Upon Wright's release, an investigation was carried out proving the corruption claims were, in fact, true, and in response to the investigation, Isaac was proved not guilty. After almost a decade, his innocence was finally restored, and with that came a passion for the justice system.
The now released Isaac Wright had gained ample information about the law and wanted to continue his profession down the legal pathway. The determined Mr. Wright went back to school and got a Bachelor's degree from Thomas Edison State University and then to St. Thomas University for law school.
Taking the Bar Exam
"I went through that system, but I'm a better part of that system," Isaac explained. "It was an incredible feeling and a sickening feeling," Isaac described his time in law school. Regardless of his feelings, Wright successfully completed law school and took the New Jersey Bar Exam.
Wright passed the challenging Bar exam in 2008 and was ready to jump in and practice law officially. However, despite his outstanding grades and Bar score, the American Bar Association gave him a difficult time regarding his criminal history. It took years until he found out the news…
“I Became the System in a Way That Was Triumphant”
Regardless of Wright's wrongful conviction and an investigation that proved his innocence, the American Bar Association still hesitated to allow him to practice. After an exhausting nine years for Isaac Wright, trying to persuade the ABA, he was finally approved as a lawyer.
The once musician now lawyer was sworn into the judiciary system in 2017. Nearly thirty years after being arrested, Wright began working for Hunt, Hamlin and Ridley, a New Jersey law office. "I became the system in a way that was triumphant," he explained. Little did he know, his experience would go well past New Jersey and into Hollywood.
Working as a Lawyer
Isaac spent most of his energy working on cases that were similar to his. His goal was to help others who were falsely accused of crimes they did not commit. When an old pal of his stopped by Wright's office for a different reason, Isaac's attention was immediately captured, and then things started to change.
Isaac's old friend owned a New York fight club illegally run and wanted to make it legit. Isaac's friend had 50 Cent ready to perform at the club once it was legalized and get it going. Wright was able to get his friend the right licensing for the club, and in doing so, met 50 himself.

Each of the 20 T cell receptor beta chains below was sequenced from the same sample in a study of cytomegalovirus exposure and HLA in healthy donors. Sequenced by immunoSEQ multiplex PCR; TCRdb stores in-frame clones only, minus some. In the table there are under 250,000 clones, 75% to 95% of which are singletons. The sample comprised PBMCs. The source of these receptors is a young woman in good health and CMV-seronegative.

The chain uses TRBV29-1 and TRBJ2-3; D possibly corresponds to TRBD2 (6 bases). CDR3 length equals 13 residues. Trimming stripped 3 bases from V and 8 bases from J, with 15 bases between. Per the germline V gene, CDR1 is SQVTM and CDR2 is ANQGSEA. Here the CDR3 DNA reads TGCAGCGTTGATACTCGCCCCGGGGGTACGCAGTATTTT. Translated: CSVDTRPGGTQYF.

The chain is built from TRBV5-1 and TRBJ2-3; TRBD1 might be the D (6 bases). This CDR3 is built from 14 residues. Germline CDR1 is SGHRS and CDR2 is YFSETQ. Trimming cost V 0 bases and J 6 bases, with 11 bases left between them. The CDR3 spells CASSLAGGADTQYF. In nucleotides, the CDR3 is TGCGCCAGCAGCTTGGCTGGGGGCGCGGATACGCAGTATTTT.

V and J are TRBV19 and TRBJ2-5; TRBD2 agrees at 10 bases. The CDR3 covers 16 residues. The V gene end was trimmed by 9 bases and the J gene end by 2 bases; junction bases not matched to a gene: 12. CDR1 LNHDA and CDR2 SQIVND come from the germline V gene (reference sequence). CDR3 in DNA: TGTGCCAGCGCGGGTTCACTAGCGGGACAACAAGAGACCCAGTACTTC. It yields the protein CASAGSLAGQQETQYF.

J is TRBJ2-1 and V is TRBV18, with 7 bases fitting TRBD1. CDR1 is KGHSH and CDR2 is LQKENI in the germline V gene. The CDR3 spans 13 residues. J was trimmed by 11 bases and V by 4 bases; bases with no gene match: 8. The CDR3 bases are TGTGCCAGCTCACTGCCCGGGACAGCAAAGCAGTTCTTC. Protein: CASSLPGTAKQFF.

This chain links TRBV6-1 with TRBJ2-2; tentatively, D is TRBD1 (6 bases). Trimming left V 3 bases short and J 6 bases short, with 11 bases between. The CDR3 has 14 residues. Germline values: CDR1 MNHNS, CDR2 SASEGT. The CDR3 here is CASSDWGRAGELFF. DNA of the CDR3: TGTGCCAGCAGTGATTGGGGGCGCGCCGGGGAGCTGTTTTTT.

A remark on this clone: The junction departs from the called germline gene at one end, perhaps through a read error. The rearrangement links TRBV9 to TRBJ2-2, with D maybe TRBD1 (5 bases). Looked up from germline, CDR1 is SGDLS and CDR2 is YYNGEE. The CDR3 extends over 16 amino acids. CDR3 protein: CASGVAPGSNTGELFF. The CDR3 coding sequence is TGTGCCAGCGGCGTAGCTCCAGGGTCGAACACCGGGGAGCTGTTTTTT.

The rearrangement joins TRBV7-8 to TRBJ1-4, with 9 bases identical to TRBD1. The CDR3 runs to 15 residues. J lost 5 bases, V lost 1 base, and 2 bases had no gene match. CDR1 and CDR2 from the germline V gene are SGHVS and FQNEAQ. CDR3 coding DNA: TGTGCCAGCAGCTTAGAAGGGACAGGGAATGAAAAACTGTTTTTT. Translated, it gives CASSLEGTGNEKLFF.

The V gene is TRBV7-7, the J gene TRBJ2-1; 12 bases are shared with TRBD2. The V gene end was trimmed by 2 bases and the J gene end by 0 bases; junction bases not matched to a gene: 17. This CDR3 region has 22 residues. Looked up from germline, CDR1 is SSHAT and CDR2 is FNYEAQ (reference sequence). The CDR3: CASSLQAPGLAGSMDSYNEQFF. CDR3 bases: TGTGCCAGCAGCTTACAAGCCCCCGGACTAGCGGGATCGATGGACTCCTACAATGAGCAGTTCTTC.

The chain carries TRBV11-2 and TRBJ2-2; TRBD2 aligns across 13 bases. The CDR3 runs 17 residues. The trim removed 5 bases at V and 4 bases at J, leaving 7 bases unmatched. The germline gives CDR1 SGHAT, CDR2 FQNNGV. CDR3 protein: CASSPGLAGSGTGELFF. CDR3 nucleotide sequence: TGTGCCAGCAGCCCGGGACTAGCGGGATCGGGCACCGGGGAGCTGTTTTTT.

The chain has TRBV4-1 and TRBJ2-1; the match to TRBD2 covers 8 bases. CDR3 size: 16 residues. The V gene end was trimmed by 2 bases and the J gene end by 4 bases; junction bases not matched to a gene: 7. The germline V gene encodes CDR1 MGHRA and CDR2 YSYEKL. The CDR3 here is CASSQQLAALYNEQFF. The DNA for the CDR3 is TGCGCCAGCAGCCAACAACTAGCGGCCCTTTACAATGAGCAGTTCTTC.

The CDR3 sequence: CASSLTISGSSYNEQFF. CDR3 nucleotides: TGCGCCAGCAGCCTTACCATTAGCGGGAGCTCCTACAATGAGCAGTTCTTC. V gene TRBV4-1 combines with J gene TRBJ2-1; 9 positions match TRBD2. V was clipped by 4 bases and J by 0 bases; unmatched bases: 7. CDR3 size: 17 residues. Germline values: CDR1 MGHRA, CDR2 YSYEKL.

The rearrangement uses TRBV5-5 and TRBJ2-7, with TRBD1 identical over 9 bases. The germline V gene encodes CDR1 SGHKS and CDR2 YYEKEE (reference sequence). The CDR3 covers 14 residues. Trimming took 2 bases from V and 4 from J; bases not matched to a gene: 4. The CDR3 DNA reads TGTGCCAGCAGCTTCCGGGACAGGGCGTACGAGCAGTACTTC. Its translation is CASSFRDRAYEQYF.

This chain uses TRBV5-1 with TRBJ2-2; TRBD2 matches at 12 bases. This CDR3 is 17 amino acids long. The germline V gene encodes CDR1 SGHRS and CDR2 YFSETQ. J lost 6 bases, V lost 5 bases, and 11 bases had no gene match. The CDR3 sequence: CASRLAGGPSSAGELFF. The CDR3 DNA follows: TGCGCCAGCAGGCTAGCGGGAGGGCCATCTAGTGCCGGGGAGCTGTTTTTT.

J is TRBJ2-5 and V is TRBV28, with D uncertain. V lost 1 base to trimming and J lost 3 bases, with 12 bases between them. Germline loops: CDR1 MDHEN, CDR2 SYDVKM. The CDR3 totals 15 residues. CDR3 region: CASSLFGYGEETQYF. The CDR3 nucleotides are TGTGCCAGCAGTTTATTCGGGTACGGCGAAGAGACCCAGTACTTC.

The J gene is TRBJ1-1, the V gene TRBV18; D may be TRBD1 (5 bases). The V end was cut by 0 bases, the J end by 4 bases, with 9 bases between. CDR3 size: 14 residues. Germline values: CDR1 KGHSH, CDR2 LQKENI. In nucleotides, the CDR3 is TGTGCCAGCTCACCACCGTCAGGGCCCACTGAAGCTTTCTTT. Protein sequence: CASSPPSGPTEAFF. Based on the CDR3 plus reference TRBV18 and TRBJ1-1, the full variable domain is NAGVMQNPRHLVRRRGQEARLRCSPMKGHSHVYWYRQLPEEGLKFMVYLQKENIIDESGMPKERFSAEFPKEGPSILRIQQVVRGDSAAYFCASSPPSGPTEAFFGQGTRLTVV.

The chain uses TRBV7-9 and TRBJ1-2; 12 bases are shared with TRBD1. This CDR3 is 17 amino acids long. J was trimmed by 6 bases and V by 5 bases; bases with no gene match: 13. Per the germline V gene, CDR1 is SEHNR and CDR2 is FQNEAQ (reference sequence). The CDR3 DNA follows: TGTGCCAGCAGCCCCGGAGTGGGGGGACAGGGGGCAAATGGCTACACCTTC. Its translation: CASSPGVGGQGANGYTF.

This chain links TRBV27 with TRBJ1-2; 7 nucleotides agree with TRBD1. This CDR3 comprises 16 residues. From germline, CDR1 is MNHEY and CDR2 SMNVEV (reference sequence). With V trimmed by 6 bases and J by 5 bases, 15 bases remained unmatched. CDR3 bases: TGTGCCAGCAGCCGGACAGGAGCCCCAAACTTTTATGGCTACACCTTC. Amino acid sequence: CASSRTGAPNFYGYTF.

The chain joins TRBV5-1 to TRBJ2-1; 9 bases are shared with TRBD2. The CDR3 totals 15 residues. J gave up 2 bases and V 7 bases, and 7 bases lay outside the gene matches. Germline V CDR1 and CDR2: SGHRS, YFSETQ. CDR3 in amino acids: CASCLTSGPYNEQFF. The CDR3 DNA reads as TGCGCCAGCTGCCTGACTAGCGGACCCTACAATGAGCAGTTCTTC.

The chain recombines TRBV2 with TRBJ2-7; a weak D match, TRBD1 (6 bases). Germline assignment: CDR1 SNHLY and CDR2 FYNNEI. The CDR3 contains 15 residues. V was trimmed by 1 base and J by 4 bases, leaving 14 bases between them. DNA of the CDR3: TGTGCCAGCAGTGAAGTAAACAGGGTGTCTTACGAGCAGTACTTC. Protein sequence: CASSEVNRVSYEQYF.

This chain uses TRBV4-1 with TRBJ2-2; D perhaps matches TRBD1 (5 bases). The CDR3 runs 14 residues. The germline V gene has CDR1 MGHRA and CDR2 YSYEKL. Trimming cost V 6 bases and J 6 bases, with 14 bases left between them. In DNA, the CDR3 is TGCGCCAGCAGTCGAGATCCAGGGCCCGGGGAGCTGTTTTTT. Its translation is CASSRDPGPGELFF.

“It’s Like a Unicorn”
After Wright made it all happen, Curtis Jackson kept his word and gave an iconic performance at the venue. In response, the man behind making the magic happen, Isaac Wright, came to the show and met the rapper. That night the two got to talking, and a friendship quickly escalated.
That night, Isaac Wright told 50 Cent all about his life journey and how he ended up behind bars under false accusations leading to his current profession as a lawyer. "It's like a unicorn," said 50. "It's not like one in a million-it's like there is only one." And so magic began.
Representing Wright on the Small Screen
50 Cent was inspired by Wright's journey. The rapper couldn't stop thinking about Isaac's determination to defend himself to prove his innocence and all the injustices that occurred in his case and for so many others who found themselves in similar situations.
So that's when 50 came up with a plan. It was time to take Wright's courageous story to the small screens. A television series representing Wright to both entertain and teach viewers of the system's injustices. With 50 being 50, he could get a television network right away to produce his project.
Creating 'For Life'
ABC Network picked up the project portraying Wright's journey as a television series. Wright himself would join the team as Executive Producer of the show, alongside 50 Cent and other Executive Producers. The show, For Life, allowed Isaac to share his truth, but it was also challenging for him.
"Through this process, "I've never really had the chance to reflect on my own pain," he said. "I spent so much time fighting that I didn't take the time to reflect on what I was actually going through." [The show] brought back experiences that were very emotional for me." Regardless, Isaac was ready to share his story with the world.
The man who once dreamed of making it in the music industry led a completely different path. After spending so many years in jail, Wright found his passion in law and knew he could make a difference helping others through fighting injustice everywhere. Isaac's talents expanded beyond the film studio and the courtroom.
Besides working as an executive producer on For Life and as a lawyer for Hunt, Hamlin and Ridley, Wright expanded his work past the United States. He worked hard to raise millions of dollars from investors for energy and infrastructure projects from Mexico to Nigeria, and his work just continued.
Running for NYC Mayor
Isaac decided he would use his knowledge of the law, life experiences, and overall passions to get involved in politics. In December 2020, Isaac announced he was running for the mayor of New York City with points such as school desegregation and homelessness as a part of his campaign.
"This campaign is motivated by the voices of the citizens of New York City," Wright said. "We aim to give voters a greater choice, a stronger voice, increase representation, and more opportunities for a sustainable way of life." However, Wright did not win the election this time, but hopefully, more will come.
"All You Have To Do Is Dig Deep"
Isaac Wright has been through it all, from a musician to a falsely accused convicted felon, outstanding lawyer, executive producer, and mayoral candidate. His television series, For Life, was canceled after two seasons, but his story continues to live on and educate people everywhere.
With his story, Wright wanted everyone to know his life and journey is about "hope and inspiration." With that being said, Wright also shares life is "the understanding that all the answers to all your questions and your challenges are within you. All you have to do is dig deep."